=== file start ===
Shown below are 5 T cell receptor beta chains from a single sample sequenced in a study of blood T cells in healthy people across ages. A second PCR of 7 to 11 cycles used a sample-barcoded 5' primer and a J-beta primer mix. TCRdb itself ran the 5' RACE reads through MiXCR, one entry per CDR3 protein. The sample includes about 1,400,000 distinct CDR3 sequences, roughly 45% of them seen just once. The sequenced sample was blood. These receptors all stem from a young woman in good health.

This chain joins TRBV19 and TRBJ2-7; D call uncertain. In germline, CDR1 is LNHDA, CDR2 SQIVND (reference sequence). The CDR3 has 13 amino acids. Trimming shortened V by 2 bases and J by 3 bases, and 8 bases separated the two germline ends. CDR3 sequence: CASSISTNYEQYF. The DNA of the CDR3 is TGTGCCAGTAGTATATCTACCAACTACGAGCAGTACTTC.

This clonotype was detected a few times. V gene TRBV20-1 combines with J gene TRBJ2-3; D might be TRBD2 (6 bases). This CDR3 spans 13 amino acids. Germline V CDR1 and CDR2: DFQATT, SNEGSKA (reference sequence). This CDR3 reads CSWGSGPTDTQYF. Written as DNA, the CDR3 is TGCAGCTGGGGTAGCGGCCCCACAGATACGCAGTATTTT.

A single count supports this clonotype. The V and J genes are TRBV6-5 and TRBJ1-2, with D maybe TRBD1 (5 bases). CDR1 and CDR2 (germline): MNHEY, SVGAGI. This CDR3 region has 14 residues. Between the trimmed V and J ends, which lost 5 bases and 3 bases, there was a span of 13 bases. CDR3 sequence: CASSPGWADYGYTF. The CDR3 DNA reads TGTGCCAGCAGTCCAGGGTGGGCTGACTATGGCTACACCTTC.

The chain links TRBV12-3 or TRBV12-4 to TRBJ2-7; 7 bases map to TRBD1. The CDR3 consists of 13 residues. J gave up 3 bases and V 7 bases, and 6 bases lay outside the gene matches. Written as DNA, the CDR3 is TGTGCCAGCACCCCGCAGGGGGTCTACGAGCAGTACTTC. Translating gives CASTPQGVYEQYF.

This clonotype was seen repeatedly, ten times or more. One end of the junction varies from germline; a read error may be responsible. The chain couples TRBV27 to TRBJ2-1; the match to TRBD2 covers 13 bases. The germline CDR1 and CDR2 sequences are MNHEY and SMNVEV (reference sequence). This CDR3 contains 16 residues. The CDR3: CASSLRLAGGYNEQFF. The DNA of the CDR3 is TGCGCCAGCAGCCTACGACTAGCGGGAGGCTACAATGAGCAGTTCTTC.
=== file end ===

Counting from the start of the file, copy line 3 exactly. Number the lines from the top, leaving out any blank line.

This clonotype was detected a few times. V gene TRBV20-1 combines with J gene TRBJ2-3; D might be TRBD2 (6 bases). This CDR3 spans 13 amino acids. Germline V CDR1 and CDR2: DFQATT, SNEGSKA (reference sequence). This CDR3 reads CSWGSGPTDTQYF. Written as DNA, the CDR3 is TGCAGCTGGGGTAGCGGCCCCACAGATACGCAGTATTTT.